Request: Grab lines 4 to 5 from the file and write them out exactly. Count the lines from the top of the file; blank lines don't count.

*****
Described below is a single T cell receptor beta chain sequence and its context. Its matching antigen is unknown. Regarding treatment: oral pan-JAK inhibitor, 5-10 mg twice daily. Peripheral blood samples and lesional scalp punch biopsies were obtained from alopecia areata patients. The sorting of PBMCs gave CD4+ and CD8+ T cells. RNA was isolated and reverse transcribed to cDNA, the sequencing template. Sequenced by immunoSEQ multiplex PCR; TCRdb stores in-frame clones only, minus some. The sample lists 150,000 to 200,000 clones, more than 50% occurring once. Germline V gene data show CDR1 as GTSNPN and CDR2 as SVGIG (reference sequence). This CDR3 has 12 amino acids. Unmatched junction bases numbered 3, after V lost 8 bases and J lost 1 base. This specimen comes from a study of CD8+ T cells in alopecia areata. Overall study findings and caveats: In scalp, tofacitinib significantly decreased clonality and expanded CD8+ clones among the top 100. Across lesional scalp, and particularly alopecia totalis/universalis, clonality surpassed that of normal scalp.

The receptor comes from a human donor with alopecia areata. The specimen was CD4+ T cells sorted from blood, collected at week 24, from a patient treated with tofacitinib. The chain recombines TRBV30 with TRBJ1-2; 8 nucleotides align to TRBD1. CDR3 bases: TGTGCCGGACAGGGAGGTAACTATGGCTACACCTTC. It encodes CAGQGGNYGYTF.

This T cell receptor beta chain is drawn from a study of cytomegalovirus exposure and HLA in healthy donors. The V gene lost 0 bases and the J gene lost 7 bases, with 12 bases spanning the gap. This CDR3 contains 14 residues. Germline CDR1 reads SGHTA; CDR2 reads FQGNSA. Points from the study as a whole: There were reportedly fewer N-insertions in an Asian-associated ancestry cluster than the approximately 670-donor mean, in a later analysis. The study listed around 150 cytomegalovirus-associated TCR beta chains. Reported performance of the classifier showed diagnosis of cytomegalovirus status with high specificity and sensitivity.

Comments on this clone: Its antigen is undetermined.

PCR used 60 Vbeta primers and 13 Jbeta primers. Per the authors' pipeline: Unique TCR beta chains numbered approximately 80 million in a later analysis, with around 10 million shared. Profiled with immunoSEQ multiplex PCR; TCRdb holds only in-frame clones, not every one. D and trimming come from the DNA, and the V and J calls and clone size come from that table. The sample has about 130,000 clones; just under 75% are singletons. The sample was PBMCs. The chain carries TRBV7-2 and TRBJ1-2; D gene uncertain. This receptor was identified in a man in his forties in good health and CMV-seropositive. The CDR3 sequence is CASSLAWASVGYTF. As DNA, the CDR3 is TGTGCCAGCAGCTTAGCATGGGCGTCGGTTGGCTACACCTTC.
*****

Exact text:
Comments on this clone: Its antigen is undetermined.

PCR used 60 Vbeta primers and 13 Jbeta primers. Per the authors' pipeline: Unique TCR beta chains numbered approximately 80 million in a later analysis, with around 10 million shared. Profiled with immunoSEQ multiplex PCR; TCRdb holds only in-frame clones, not every one. D and trimming come from the DNA, and the V and J calls and clone size come from that table. The sample has about 130,000 clones; just under 75% are singletons. The sample was PBMCs. The chain carries TRBV7-2 and TRBJ1-2; D gene uncertain. This receptor was identified in a man in his forties in good health and CMV-seropositive. The CDR3 sequence is CASSLAWASVGYTF. As DNA, the CDR3 is TGTGCCAGCAGCTTAGCATGGGCGTCGGTTGGCTACACCTTC.